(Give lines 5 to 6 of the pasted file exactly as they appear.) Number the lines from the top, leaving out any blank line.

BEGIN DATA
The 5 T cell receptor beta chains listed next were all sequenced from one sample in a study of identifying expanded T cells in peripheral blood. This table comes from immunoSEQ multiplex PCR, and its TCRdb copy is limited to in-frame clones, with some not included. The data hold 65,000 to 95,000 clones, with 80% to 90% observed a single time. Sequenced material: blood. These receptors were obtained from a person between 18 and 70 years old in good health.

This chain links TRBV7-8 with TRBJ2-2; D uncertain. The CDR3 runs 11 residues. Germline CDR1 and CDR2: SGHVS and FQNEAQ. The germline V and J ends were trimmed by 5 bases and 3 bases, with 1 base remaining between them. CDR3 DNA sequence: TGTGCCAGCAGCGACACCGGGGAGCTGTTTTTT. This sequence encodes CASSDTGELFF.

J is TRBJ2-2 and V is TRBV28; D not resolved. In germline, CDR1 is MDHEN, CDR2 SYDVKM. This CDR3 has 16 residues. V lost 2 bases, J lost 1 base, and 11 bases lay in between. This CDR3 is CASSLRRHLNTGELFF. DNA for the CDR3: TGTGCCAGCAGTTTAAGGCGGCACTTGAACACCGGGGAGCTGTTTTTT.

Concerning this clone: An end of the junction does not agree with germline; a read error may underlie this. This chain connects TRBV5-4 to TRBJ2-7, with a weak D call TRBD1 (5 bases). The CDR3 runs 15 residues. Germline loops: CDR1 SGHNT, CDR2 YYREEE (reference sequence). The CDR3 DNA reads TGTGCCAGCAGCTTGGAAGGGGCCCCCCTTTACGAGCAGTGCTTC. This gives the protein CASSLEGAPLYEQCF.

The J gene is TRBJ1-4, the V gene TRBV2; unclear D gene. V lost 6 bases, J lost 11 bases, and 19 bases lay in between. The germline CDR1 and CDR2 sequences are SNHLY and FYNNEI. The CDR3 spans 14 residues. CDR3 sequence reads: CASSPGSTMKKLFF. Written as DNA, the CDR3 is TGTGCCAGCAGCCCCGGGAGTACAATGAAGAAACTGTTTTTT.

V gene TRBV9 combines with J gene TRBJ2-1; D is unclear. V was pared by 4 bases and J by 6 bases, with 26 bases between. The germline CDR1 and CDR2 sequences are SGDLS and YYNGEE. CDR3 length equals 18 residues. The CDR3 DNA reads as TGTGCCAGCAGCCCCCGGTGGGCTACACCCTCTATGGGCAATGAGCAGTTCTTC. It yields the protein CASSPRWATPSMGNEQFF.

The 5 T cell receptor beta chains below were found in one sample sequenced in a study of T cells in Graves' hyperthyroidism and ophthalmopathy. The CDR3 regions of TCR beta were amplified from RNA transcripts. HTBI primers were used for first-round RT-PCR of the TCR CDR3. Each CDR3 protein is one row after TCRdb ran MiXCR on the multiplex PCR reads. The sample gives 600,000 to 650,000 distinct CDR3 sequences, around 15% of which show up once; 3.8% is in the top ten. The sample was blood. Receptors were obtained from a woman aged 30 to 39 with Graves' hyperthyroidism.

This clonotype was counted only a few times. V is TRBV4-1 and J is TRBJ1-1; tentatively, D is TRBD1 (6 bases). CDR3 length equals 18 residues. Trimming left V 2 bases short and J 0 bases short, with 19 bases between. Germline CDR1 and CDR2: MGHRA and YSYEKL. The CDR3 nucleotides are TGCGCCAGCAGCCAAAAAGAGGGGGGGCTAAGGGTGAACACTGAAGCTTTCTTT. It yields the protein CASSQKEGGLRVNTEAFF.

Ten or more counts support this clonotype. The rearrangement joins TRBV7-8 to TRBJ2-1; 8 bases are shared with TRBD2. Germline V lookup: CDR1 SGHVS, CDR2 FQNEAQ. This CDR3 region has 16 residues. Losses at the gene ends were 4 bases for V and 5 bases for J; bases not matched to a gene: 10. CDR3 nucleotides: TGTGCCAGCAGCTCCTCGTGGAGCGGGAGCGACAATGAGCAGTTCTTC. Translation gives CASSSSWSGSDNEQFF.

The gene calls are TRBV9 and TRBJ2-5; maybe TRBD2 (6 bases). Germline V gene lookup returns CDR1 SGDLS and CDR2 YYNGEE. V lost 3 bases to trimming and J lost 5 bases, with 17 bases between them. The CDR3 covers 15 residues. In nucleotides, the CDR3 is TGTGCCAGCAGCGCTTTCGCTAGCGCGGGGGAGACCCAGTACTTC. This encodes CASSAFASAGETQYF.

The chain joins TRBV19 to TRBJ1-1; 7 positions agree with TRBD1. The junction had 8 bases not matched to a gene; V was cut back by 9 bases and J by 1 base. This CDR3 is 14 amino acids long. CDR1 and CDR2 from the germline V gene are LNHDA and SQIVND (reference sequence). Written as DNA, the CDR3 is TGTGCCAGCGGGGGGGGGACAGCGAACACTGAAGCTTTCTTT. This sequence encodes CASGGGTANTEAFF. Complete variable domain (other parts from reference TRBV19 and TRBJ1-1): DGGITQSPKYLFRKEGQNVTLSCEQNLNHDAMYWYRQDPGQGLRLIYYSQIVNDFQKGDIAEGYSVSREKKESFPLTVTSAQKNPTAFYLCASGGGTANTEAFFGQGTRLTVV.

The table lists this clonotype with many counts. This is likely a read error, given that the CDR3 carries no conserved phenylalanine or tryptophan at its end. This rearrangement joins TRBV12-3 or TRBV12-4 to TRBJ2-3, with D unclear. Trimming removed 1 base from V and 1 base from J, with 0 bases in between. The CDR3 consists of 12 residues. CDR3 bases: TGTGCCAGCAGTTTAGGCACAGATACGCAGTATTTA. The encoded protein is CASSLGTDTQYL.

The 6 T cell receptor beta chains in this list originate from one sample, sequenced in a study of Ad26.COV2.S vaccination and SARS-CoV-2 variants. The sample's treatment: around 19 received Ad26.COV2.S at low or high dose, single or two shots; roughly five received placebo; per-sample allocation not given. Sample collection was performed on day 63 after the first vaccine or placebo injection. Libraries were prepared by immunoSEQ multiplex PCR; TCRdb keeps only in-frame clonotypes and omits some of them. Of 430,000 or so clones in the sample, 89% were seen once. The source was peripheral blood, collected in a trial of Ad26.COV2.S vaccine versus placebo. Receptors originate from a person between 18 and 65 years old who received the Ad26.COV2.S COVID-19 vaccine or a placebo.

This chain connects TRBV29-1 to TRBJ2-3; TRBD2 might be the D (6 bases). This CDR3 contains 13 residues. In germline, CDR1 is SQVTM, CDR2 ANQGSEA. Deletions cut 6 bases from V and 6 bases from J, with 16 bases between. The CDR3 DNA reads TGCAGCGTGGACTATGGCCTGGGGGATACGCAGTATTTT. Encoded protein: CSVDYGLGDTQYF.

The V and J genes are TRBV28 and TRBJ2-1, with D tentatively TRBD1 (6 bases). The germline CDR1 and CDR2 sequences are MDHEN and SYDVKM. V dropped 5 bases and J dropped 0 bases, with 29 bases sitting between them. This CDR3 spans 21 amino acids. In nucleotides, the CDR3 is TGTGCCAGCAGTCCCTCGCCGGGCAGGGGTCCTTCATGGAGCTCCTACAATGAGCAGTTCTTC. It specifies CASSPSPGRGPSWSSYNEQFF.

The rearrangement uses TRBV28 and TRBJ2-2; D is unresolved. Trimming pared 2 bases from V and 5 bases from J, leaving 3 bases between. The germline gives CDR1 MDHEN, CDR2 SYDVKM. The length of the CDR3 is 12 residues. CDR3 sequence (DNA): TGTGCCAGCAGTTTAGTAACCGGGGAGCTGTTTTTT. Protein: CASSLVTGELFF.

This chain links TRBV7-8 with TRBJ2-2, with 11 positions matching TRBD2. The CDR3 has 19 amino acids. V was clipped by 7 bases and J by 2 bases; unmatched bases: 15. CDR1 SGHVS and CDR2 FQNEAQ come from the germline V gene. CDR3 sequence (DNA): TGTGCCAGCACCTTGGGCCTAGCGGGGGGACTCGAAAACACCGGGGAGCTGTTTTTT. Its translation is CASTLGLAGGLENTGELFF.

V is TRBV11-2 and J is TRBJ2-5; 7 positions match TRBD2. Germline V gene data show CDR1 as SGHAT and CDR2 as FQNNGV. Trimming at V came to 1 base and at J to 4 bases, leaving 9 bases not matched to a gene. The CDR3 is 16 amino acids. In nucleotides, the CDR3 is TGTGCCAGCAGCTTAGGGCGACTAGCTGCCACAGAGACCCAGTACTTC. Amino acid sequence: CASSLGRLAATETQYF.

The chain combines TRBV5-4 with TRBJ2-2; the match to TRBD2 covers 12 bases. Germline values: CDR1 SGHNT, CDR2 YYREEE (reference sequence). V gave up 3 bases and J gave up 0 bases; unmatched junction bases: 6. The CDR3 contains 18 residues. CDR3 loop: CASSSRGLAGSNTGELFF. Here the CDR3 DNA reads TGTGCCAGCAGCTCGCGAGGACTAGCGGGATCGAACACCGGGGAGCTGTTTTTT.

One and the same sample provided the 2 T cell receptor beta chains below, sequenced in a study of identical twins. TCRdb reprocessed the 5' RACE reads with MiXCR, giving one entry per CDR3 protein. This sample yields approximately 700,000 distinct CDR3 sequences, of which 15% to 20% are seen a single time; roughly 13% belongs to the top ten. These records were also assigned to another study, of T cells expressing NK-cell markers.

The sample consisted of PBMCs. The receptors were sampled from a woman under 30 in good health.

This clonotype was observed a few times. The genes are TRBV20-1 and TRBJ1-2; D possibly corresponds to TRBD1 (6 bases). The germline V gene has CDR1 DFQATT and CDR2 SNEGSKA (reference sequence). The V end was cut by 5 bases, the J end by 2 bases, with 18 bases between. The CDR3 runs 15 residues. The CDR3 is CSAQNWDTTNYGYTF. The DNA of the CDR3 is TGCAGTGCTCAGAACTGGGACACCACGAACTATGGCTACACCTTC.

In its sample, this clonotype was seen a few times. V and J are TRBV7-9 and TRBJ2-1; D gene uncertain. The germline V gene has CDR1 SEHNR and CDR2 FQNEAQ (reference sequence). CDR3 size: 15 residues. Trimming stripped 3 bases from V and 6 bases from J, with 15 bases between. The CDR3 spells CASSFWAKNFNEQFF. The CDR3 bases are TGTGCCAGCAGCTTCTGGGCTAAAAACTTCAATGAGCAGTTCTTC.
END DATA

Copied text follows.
The J gene is TRBJ1-4, the V gene TRBV2; unclear D gene. V lost 6 bases, J lost 11 bases, and 19 bases lay in between. The germline CDR1 and CDR2 sequences are SNHLY and FYNNEI. The CDR3 spans 14 residues. CDR3 sequence reads: CASSPGSTMKKLFF. Written as DNA, the CDR3 is TGTGCCAGCAGCCCCGGGAGTACAATGAAGAAACTGTTTTTT.

V gene TRBV9 combines with J gene TRBJ2-1; D is unclear. V was pared by 4 bases and J by 6 bases, with 26 bases between. The germline CDR1 and CDR2 sequences are SGDLS and YYNGEE. CDR3 length equals 18 residues. The CDR3 DNA reads as TGTGCCAGCAGCCCCCGGTGGGCTACACCCTCTATGGGCAATGAGCAGTTCTTC. It yields the protein CASSPRWATPSMGNEQFF.